Understanding Social Capital and HIV Risk in Rural African American Communities
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African Americans (AA) and rural communities often suffer disproportionately from poorer health. Theory-guided research examining how individual- and community-level factors influence health behaviors and contribute to disparities is needed.
To understand how a social network model that captures the interplay between individual and community factors might inform community-based interventions to reduce HIV risk in rural AA communities.
SETTING AND PARTICIPANTS
Eleven focus groups with 38 AA 16–24 year olds, 42 adults over age 25, and 13 formerly incarcerated individuals held in community settings in two rural, predominantly AA counties in North Carolina. Thirty-seven semi-structured interviews with multiethnic key informants.
Semi-structured interviews and focus groups with open-ended questions assessed a) perceptions of multi-level HIV risk determinants from a social network model (individual, interpersonal, social, economic, political and structural) identified through literature review and b) community needs and assets affecting local HIV rates. Qualitative data was analyzed using directive content analysis guided by a social network model.
We identified four themes regarding the interaction between individuals and their communities that mediate HIV risk: interpersonal processes, community structural environment, social disorder, and civic engagement. Communities were characterized as having a high degree of cohesiveness, tension, and HIV-related stigma. The community structural environment—characterized by neighborhood poverty, lack of skilled jobs, segregation, political disenfranchisement and institutional racism—was felt to reduce the availability and accessibility of resources to combat HIV. Adults noted an inability to combat social problems due to social disorder, which fuels HIV risk behaviors. Civic engagement as a means of identifying community concerns and developing solutions is limited by churches’ reluctance to address HIV-related issues.
To combat HIV-related stigma, physicians should follow recommendations for universal HIV testing. Besides asking about individual health behaviors, physicians should ask about the availability of support and local community resources. Physicians might consider tailoring their treatment recommendations based on available community resources. This strategy may potentially improve patient adherence and clinical outcomes.
KEY WORDSsocial capital HIV prevention rural communities African Americans community-based participatory research
We would like to acknowledge the contributions of all steering committee members in the development of Project GRACE Consortium: Larry Auld, Reuben Blackwell, Hank Boyd, III, John Braswell, Angela Bryant, Cheryl Bryant, Don Cavellini, Trinette Cooper, Dana Courtney, Eugenia Eng, Jerome Garner, Vernetta Gupton, Davita Harrell, Shannon Hayes-Peaden, Stacey Henderson, Doris Howington, Clara Knight, Gwendolyn Knight, Taro Knight, Patricia Oxendine-Pitt, Donald Parker, Reginald Silver, Doris Stith, Jevita Terry, and Cynthia Worthy. We would also like to thank the three anonymous reviewers, Dr. Amina Chaudhry, Dr. Karran Phillips, and Mr. R.H. Wright for their helpful comments on this manuscript. We would especially like to thank the assigned Deputy Editor for her very detailed and thoughtful comments which strengthened this manuscript tremendously.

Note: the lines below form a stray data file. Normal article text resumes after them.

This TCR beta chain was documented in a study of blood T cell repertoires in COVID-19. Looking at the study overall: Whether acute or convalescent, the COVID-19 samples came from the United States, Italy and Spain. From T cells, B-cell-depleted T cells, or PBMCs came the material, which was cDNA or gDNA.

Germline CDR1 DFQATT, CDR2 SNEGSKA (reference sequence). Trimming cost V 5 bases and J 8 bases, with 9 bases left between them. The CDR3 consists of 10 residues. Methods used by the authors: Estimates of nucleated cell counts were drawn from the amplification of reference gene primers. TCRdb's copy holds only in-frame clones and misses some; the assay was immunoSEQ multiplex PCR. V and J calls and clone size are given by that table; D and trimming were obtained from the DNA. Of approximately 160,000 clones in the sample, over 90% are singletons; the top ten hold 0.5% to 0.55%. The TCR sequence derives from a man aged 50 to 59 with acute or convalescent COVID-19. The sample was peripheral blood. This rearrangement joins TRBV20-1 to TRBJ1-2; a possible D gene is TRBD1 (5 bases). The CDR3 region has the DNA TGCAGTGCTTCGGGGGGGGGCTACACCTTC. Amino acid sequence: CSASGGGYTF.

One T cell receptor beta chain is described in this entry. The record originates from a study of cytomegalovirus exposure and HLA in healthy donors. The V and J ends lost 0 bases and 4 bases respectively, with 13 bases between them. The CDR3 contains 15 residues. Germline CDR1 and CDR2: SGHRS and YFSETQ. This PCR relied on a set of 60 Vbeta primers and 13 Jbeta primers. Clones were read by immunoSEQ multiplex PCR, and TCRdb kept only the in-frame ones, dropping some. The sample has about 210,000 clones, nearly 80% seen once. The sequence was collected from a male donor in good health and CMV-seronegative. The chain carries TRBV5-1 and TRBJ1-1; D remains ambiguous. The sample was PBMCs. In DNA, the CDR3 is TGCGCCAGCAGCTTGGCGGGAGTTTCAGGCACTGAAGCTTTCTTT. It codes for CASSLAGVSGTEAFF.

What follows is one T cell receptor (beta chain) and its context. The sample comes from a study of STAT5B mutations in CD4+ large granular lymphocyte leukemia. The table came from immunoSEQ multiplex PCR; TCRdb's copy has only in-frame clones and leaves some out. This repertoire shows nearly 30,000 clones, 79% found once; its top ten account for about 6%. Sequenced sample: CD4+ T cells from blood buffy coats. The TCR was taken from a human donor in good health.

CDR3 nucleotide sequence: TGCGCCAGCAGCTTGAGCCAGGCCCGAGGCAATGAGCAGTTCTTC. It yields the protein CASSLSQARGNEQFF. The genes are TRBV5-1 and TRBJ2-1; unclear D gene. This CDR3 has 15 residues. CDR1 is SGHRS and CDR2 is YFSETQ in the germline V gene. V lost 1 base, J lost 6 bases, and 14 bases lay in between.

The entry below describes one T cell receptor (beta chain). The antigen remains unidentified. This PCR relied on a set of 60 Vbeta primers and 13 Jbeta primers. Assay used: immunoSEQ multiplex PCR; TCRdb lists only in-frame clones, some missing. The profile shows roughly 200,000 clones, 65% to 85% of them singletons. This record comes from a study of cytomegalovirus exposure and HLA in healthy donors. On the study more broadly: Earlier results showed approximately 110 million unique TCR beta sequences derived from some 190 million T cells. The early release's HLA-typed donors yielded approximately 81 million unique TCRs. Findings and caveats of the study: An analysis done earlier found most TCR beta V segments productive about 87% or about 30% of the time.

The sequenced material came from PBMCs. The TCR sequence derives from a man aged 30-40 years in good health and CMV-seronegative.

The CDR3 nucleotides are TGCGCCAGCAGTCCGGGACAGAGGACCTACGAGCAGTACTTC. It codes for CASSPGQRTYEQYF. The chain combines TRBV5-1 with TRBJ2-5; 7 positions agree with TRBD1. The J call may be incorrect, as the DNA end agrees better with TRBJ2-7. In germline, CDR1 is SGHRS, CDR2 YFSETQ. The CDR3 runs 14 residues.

This work was funded by grants from the National Center on Minority Health and Health Disparities (R24MD001671) and The University of North Carolina Center for AIDS Research (UNC CFAR P30 AI50410). Dr. Corbie-Smith is a Health Disparities Scholar with the National Center on Minority Health and Health Disparities. Drs. Cené and Akers received support as funded scholars through the Clinical Translational Science Award-K12 Scholars Program (KL2). The CTSA is a national consortium with the goal of transforming how clinical and translational research is conducted, ultimately enabling researchers to provide new treatments more efficiently and quickly to patients. Drs. Cené and Aker’s work on this project was supported by award number KL2RR025746 and KL2 RR024154-0, respectively from the National Center for Research Resources, a component of the National Institutes of Health (NIH) and NIH Roadmap for Medical Research. Dr. Powell Hammond is supported by the National Center for Minority Health and Health Disparities (Award # 1L60MD002605-01), National Cancer Institute (Grant # 3U01CA114629-04 S2) and a developmental award from the UNC Center for Aids Research Award (CFAR P30 AI50410).
The content is solely the responsibility of the authors and does not necessarily represent the official views of any of the funding agencies. This paper was presented at the 32th Annual Meeting of the Society of General Internal Medicine, May 14, 2009, Miami, Florida.
Conflicts of Interest
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